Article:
Let’s say they respond with: “We target the 75th percentile and we offer a 20% pay difference between cities like San Francisco and New York versus Atlanta, Georgia where you live.” You can do your own research and use this information for negotiating leverage. For example: “Actually, Atlanta isn’t typically paid at a 20% lower level than San Francisco anymore due to remote work.”
The last thing you should ask is where their hiring data and assumptions are coming from, what market data they are looking at, and which companies they benchmark against. If they can’t answer your questions, they’re probably not following a process, and they should sign up for Pave or another compensation data tool so they can start being deliberate and equitable in their compensation strategy.
What questions should you ask when negotiating salary?
What is the job’s salary band and level?
- The salary band is the range of base compensation for a given role and is usually determined by department, level, and geography.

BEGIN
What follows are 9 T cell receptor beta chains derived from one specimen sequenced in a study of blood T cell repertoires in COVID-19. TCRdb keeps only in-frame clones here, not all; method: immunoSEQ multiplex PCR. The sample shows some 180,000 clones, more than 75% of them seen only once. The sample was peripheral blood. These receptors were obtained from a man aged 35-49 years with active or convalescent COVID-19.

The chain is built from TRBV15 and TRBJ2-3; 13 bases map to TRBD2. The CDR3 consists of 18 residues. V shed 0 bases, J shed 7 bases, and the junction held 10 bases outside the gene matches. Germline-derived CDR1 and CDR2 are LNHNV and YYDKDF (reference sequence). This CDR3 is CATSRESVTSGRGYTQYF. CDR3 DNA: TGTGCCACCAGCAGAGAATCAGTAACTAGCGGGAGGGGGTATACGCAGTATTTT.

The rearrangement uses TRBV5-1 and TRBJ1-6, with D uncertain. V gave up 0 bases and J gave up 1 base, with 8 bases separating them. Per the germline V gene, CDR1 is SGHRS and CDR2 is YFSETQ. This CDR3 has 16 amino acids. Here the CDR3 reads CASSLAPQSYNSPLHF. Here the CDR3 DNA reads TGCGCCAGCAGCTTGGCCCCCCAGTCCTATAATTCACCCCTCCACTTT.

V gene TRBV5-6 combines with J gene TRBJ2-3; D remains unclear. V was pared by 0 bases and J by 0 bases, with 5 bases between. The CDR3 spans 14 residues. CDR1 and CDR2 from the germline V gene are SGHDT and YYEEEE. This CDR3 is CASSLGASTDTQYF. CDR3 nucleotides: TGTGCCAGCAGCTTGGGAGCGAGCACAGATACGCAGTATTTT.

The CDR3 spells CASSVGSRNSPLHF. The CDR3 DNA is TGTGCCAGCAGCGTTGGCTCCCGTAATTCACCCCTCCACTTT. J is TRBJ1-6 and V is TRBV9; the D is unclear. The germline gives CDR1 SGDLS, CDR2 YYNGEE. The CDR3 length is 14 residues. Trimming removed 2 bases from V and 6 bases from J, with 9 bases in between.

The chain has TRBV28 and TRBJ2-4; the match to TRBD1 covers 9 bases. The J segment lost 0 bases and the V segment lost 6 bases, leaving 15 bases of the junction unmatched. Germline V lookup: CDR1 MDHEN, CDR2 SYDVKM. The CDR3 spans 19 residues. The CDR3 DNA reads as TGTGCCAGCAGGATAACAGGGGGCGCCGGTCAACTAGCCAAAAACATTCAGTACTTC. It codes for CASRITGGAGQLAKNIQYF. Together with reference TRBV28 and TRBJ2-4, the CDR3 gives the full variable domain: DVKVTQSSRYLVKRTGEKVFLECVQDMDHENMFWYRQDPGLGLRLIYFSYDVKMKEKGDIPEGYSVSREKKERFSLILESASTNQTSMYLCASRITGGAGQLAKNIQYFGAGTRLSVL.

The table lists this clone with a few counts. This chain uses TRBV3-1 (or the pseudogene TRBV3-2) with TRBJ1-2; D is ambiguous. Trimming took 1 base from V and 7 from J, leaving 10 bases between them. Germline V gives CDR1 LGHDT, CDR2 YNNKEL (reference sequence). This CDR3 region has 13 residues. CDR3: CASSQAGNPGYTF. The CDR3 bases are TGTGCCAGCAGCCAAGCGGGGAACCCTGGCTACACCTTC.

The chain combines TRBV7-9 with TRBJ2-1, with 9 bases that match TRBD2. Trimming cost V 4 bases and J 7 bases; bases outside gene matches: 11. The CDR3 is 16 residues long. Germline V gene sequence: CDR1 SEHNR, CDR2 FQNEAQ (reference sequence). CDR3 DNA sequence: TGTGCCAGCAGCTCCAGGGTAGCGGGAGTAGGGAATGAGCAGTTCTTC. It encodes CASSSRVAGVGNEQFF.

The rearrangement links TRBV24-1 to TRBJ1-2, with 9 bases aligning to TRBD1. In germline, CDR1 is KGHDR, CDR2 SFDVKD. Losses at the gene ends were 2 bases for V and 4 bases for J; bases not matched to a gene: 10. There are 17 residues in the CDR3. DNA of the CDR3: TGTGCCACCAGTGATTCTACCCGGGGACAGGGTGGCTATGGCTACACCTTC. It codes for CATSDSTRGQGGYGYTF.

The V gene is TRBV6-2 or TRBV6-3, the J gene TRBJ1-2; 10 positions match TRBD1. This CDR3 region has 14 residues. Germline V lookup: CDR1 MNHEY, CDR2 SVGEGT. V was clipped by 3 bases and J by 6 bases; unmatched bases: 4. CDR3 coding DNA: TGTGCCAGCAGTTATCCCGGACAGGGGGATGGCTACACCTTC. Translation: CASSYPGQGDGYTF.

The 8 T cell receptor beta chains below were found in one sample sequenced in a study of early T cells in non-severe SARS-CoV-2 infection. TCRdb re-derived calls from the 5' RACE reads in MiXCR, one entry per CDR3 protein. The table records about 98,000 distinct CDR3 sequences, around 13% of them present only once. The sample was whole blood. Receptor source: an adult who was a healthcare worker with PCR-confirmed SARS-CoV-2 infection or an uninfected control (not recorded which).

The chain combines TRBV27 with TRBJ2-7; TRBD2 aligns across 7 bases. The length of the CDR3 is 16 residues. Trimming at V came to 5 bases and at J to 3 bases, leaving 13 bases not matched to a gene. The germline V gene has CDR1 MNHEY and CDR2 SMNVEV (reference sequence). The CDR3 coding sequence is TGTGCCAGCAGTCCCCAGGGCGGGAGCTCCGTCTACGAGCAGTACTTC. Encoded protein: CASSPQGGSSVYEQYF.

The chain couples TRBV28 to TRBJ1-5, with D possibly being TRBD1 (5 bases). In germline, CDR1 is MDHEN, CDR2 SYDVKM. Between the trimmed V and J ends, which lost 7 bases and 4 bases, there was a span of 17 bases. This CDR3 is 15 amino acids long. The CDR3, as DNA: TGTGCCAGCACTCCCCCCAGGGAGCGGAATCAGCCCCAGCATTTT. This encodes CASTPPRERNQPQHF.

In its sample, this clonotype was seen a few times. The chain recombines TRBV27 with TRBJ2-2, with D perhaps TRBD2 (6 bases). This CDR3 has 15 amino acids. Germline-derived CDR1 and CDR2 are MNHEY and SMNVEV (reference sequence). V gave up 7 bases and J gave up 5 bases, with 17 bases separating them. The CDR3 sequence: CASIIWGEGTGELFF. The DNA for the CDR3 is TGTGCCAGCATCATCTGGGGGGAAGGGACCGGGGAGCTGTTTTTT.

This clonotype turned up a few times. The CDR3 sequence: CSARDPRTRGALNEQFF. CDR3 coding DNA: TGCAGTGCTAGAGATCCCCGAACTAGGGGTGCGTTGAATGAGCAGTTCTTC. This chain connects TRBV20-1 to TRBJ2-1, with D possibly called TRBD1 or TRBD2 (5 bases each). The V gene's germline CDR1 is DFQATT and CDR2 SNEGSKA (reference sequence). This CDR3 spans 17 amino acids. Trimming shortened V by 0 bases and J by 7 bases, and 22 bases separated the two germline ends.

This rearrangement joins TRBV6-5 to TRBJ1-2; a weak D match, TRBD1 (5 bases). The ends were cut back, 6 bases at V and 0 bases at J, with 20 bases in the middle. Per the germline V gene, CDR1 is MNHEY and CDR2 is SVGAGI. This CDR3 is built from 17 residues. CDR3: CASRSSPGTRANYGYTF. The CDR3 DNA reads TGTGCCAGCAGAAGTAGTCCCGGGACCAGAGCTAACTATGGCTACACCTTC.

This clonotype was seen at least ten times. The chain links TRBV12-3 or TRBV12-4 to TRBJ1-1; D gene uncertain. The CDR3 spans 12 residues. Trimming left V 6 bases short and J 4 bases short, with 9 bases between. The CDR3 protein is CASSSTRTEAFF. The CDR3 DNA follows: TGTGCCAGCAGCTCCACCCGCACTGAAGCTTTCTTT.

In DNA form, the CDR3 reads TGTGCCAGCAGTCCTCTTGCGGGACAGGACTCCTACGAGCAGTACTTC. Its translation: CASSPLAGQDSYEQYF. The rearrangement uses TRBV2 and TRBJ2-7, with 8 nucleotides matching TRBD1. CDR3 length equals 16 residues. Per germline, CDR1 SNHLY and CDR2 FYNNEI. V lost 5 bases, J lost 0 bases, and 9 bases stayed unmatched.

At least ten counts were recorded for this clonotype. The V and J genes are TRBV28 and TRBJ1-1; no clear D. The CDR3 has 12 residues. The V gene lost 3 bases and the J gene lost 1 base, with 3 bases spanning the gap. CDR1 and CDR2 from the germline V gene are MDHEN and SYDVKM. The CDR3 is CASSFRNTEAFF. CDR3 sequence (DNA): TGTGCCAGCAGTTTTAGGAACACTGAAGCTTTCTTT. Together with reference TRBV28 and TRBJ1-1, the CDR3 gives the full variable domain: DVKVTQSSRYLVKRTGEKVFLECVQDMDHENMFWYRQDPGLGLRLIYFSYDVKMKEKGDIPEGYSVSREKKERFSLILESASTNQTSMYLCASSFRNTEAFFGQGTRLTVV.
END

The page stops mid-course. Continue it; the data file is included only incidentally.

- Some states make it required to share this information with candidates.
What is their compensation philosophy?
- How do they pay compared to the rest of the market?
- Does geography factor into their salary decisions?
- Does performance play a role?
Where do they get their compensation data?
- Where do they get their benchmarking data? Do they use a compensation data tool?
- Which companies do they benchmark against?
How to negotiate your equity
Equity is a confusing topic that we’ve written about on our blog a number of times. Here are some key terms to be familiar with:
- Gross equity value - the most recent preferred price of the company times the number of options that have been given.
- Net equity value - the gross equity value minus any debt used to finance business operations.